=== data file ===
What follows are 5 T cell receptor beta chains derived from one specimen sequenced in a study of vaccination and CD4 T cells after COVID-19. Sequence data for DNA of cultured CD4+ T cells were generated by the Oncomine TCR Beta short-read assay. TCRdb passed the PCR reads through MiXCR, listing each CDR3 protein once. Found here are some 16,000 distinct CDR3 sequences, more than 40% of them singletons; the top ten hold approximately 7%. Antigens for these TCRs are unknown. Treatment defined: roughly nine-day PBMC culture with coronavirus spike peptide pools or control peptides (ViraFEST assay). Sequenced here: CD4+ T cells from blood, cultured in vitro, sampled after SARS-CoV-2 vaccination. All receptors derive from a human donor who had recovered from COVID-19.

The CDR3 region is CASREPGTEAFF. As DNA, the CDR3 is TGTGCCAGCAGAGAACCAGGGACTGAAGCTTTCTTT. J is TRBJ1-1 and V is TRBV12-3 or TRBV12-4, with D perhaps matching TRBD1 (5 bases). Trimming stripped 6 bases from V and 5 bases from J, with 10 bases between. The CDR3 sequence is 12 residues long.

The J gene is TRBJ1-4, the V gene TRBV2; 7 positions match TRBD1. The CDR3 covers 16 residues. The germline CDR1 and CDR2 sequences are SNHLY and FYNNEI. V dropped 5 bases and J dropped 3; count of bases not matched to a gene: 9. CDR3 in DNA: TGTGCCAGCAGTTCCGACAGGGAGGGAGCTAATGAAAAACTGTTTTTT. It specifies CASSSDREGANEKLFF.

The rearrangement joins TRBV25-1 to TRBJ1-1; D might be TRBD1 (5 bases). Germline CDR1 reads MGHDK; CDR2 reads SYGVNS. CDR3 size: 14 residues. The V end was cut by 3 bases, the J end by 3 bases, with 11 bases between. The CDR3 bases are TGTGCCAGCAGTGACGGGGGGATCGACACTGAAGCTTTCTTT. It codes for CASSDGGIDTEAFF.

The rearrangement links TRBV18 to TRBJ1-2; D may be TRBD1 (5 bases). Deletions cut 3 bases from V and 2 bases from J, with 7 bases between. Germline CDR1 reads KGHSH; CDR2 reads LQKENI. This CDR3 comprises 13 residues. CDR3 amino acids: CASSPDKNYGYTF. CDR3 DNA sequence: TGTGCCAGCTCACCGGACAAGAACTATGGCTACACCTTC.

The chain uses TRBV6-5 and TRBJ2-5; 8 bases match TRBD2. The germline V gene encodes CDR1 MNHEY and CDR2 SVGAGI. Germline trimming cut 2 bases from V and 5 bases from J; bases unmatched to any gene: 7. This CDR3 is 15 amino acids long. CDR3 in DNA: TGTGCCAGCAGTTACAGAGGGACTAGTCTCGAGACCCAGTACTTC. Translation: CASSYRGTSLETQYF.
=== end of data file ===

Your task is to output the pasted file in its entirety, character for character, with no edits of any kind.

What follows are 5 T cell receptor beta chains derived from one specimen sequenced in a study of vaccination and CD4 T cells after COVID-19. Sequence data for DNA of cultured CD4+ T cells were generated by the Oncomine TCR Beta short-read assay. TCRdb passed the PCR reads through MiXCR, listing each CDR3 protein once. Found here are some 16,000 distinct CDR3 sequences, more than 40% of them singletons; the top ten hold approximately 7%. Antigens for these TCRs are unknown. Treatment defined: roughly nine-day PBMC culture with coronavirus spike peptide pools or control peptides (ViraFEST assay). Sequenced here: CD4+ T cells from blood, cultured in vitro, sampled after SARS-CoV-2 vaccination. All receptors derive from a human donor who had recovered from COVID-19.

The CDR3 region is CASREPGTEAFF. As DNA, the CDR3 is TGTGCCAGCAGAGAACCAGGGACTGAAGCTTTCTTT. J is TRBJ1-1 and V is TRBV12-3 or TRBV12-4, with D perhaps matching TRBD1 (5 bases). Trimming stripped 6 bases from V and 5 bases from J, with 10 bases between. The CDR3 sequence is 12 residues long.

The J gene is TRBJ1-4, the V gene TRBV2; 7 positions match TRBD1. The CDR3 covers 16 residues. The germline CDR1 and CDR2 sequences are SNHLY and FYNNEI. V dropped 5 bases and J dropped 3; count of bases not matched to a gene: 9. CDR3 in DNA: TGTGCCAGCAGTTCCGACAGGGAGGGAGCTAATGAAAAACTGTTTTTT. It specifies CASSSDREGANEKLFF.

The rearrangement joins TRBV25-1 to TRBJ1-1; D might be TRBD1 (5 bases). Germline CDR1 reads MGHDK; CDR2 reads SYGVNS. CDR3 size: 14 residues. The V end was cut by 3 bases, the J end by 3 bases, with 11 bases between. The CDR3 bases are TGTGCCAGCAGTGACGGGGGGATCGACACTGAAGCTTTCTTT. It codes for CASSDGGIDTEAFF.

The rearrangement links TRBV18 to TRBJ1-2; D may be TRBD1 (5 bases). Deletions cut 3 bases from V and 2 bases from J, with 7 bases between. Germline CDR1 reads KGHSH; CDR2 reads LQKENI. This CDR3 comprises 13 residues. CDR3 amino acids: CASSPDKNYGYTF. CDR3 DNA sequence: TGTGCCAGCTCACCGGACAAGAACTATGGCTACACCTTC.

The chain uses TRBV6-5 and TRBJ2-5; 8 bases match TRBD2. The germline V gene encodes CDR1 MNHEY and CDR2 SVGAGI. Germline trimming cut 2 bases from V and 5 bases from J; bases unmatched to any gene: 7. This CDR3 is 15 amino acids long. CDR3 in DNA: TGTGCCAGCAGTTACAGAGGGACTAGTCTCGAGACCCAGTACTTC. Translation: CASSYRGTSLETQYF.